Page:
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on 22 June 2011
There are two books that are very frequently plugged on blogs by indie authors: Story Engineering by Larry Brooks and Eat That Frog by Brian Tracy. Like a true consumer, I have run all the way to Amazon with my Visa Debit card in hand and handed over my hard earned cash for them both. I am presently reading the former, which is nothing short of excellent. Here I will comment on the latter.

Eat That Frog is a self-help book about getting more of the important things done and includes 21 steps to getting lazy lumps like myself off our lazy arses. Great, I thought, seeing as I am a master procrastinator I thought that this book would serve me well.

I have to admit here that I have never found a self-help book truly helpful. This is not because I am sceptical, quite the opposite is true in fact as I tend to approach such books with annoyingly naïve optimism. It was with the same wide-eyed enthusiasm that I started reading Brian Tracy's book and commenced my mission to quash my procrastination.

Cue disappointment...

The first thing to say is that this is not really a book to aid those with procrastination issues and I am quite unsure as to why so many people have championed it as such. Whilst it does indeed start off in that vein, it is clear that this has much more to do with time management and organisation than motivation.

The initial messages were positive. Eat That Frog! Get the ugliest and most daunting task off your to-do list first thing and then everything else is simple. Great, this is a positive approach to have and Brian Tracy is correct that the endorphins released by this will compel an individual on to tackle the remainder of their tasks. The book also cleverly points out that too many of us spend time concentrating on the less-important and easy to do tasks whilst ignoring the more pressing and salient matters. Yes, such things are counter-productive. I was also quite impressed by Tracy's ideas about prioritising tasks, writing lists and "Salami Slicing" of "Swiss Cheesing" large and daunting tasks into manageable segments. All very good advice indeed.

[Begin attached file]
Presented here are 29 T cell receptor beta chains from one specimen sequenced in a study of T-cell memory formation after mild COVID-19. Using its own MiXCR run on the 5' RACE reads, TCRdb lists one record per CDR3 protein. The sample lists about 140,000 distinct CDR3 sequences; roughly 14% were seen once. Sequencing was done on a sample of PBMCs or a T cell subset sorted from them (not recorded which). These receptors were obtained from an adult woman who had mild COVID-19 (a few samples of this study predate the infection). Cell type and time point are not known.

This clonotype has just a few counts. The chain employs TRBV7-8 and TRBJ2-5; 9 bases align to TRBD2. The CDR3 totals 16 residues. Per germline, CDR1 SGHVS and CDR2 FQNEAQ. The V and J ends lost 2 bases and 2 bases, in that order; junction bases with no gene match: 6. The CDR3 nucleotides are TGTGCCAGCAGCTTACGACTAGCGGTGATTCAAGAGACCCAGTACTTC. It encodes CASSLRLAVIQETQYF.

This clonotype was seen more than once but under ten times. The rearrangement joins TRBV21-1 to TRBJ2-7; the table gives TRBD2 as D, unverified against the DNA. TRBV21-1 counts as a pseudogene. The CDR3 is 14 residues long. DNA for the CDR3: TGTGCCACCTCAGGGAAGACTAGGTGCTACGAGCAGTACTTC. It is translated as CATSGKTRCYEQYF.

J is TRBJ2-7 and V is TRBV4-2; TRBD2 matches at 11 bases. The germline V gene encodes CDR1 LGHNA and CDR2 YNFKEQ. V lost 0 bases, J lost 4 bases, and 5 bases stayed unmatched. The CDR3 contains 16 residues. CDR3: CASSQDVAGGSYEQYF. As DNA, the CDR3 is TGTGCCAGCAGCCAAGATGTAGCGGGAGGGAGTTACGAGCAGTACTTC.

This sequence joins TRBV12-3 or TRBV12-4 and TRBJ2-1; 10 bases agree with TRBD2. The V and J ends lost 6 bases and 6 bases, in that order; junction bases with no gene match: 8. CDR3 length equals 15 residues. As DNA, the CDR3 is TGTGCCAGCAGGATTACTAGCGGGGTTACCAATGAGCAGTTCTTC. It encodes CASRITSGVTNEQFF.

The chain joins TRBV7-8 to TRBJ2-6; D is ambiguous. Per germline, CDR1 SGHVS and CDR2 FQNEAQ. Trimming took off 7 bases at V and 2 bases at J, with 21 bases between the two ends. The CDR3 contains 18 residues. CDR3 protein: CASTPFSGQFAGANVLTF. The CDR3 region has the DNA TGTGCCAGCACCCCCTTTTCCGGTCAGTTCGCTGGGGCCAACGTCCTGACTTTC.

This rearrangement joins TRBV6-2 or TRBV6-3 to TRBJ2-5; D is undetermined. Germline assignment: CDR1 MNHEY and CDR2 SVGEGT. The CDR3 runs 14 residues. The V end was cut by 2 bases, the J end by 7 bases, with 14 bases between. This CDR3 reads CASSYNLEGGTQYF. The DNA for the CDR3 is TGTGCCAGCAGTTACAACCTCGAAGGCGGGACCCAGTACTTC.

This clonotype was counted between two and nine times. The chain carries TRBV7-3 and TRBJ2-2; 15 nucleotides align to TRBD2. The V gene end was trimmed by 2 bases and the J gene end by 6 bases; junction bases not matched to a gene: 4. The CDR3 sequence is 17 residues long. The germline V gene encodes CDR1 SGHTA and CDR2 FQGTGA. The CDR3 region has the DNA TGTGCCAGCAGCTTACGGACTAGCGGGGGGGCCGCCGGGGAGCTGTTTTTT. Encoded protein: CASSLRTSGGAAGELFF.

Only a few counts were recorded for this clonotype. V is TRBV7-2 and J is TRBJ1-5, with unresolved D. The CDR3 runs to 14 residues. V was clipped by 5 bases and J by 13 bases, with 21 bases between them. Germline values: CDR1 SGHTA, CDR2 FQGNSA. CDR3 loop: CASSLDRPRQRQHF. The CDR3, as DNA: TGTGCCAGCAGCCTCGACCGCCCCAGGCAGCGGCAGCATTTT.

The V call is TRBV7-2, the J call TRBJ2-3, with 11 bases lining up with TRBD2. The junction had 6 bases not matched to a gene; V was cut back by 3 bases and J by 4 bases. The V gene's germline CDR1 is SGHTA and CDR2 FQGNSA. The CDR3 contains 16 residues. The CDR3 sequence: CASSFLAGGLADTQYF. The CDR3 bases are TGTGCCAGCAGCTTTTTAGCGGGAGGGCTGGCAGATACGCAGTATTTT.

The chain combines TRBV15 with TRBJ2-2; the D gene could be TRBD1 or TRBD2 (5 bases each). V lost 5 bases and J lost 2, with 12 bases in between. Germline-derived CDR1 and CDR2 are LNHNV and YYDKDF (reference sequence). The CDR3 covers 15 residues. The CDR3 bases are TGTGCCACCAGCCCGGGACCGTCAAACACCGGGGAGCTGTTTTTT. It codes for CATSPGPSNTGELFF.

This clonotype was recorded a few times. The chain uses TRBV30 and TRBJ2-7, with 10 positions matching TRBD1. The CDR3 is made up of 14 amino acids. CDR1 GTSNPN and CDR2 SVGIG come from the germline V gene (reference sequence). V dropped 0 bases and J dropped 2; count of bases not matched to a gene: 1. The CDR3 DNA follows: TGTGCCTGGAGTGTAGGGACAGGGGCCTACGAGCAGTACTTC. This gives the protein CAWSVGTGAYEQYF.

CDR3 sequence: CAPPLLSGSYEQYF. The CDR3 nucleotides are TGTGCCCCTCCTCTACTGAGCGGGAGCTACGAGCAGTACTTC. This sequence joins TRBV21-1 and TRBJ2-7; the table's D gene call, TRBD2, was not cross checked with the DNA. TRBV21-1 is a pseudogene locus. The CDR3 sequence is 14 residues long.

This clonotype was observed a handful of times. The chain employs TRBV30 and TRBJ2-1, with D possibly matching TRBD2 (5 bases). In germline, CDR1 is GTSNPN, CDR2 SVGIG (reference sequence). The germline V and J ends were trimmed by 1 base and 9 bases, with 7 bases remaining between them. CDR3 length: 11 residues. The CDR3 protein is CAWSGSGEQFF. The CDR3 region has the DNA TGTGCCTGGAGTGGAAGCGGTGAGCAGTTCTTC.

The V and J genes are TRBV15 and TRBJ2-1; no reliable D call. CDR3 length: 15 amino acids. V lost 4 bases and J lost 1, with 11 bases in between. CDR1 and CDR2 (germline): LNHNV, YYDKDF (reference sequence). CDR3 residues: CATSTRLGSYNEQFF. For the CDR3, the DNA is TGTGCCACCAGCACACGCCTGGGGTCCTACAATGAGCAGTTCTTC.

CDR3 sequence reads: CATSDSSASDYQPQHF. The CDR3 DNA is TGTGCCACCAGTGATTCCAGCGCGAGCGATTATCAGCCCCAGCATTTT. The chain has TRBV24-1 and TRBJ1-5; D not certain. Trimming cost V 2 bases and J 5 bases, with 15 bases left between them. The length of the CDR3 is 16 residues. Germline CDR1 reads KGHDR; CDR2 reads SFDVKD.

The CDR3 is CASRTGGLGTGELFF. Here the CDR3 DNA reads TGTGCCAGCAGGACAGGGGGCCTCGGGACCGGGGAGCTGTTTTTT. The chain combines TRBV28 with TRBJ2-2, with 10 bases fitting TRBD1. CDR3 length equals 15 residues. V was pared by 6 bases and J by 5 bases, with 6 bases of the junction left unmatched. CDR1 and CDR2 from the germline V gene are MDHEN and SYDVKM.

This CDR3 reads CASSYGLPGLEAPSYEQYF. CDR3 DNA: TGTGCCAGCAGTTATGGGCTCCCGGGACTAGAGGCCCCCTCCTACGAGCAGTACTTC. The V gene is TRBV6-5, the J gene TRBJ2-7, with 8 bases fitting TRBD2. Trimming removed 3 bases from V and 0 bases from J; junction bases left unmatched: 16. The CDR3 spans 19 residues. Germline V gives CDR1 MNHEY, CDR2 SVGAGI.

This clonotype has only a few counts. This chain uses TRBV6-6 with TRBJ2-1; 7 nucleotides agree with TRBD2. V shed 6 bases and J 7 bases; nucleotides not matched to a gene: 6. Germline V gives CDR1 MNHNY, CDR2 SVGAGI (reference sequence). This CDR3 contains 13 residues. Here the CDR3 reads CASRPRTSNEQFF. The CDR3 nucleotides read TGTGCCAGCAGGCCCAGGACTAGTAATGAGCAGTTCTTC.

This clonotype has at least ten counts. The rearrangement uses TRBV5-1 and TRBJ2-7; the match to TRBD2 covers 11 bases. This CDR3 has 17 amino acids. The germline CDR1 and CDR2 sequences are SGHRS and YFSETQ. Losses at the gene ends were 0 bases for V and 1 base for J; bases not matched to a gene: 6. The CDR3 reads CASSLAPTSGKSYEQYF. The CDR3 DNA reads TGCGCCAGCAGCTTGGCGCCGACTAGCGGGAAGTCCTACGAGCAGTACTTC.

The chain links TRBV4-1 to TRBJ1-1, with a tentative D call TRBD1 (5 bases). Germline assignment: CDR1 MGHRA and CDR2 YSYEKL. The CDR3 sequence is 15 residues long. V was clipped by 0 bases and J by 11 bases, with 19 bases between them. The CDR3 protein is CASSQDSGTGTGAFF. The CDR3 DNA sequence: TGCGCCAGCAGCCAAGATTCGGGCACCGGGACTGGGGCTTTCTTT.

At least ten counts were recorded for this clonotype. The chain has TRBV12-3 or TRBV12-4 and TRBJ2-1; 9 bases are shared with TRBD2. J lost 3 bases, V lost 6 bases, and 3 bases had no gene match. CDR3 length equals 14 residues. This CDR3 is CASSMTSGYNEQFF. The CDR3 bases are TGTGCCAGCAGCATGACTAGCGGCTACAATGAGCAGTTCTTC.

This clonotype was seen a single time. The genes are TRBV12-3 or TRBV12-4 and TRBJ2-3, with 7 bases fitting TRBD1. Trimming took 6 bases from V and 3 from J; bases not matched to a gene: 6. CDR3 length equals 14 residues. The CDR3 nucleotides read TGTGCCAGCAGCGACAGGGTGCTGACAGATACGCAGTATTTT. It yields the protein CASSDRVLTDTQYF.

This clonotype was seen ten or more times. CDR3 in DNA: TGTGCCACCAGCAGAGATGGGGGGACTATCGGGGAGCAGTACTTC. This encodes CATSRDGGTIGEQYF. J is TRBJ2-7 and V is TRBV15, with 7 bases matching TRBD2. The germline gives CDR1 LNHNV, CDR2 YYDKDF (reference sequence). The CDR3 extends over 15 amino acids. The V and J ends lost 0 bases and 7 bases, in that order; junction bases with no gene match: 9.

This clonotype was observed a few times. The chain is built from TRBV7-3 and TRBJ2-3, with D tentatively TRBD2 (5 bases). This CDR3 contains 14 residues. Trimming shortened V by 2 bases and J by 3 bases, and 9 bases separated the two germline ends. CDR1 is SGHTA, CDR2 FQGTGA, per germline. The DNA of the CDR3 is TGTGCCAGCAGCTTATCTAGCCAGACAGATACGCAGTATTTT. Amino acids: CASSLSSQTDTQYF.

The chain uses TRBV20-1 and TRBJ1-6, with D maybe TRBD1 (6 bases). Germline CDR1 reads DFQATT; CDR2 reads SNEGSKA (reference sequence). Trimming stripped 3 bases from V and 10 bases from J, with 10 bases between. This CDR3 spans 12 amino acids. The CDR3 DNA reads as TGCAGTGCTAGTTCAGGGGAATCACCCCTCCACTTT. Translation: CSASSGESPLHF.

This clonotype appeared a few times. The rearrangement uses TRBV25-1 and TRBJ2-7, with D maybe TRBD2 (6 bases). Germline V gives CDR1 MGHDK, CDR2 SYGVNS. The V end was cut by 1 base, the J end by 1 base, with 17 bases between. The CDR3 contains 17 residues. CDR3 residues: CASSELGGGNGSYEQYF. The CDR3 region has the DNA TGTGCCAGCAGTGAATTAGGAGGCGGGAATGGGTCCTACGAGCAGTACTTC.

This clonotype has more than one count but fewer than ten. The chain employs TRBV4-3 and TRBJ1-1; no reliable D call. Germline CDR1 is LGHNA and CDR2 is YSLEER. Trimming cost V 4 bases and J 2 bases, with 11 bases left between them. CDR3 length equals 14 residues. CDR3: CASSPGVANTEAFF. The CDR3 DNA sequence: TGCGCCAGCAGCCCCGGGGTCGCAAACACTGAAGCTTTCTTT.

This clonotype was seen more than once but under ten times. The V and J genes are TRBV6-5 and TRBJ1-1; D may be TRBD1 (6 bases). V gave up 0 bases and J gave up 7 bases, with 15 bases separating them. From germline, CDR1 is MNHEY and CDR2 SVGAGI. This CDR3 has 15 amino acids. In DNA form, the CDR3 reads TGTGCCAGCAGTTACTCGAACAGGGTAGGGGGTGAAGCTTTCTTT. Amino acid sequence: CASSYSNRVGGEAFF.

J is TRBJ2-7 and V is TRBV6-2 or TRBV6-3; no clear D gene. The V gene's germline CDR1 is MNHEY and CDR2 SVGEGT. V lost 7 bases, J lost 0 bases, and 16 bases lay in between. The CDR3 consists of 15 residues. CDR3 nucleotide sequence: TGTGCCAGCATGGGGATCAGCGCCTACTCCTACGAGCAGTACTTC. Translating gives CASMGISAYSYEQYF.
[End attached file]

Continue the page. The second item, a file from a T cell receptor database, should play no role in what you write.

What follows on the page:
The majority of the book however, appears to me rather irrelevant with an array of obvious facts and standard clichés about telling yourself you can do things and trying to better yourself in each area of your field in order to get ahead. I did not find these helpful or motivational, I found them obvious and annoying. I appreciate that I may well be approaching this with a certain amount of tunnel vision. It is clear that the book is aimed at ambitious professionals so to look at it from the perspective of a writer hoping to get more writing done is not necessarily correct. I am sure that if I was in a career that required me to compete in a challenging environment on a daily basis then I may have taken more from this.

I could not help but feel that the bulk of the book was padding and very little substance. The 21 steps listed by Brian Tracey could've been printed on a 2 page pamphlet and been equally informative. The few pages devoted to each step seems rather excessive and involve a lot of repetition and waffle. Similarly, the rather thin book of 144 pages only includes around 100 pages of content. There is a large chunk at the back advertising the author's various other products and seminars.

I would not say that this is a bad book. The fact that so many people trumpet it around the internet as something of a bible as well as the fact that it averages 4.5 stars on Amazon from 45 ratings means that many must find it informative and useful. I would say however that it is not particularly informative and do not expect to suddenly stop procrastinating by reading it. Yes, you will pick up some helpful hints and tips but that will be the limit.

I don't wish to knock Brian Tracy, he is a professional motivator and helps individuals and businesses the world over to succeed. He is obviously an expert in his field and will not appreciate a jumped up nobody such as myself offering criticism of his words. In all honesty however, in relation to this book, similar information is available for free on the internet so you may be better off just asking your good old mate Mr Google for the same advice.
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on 12 June 2002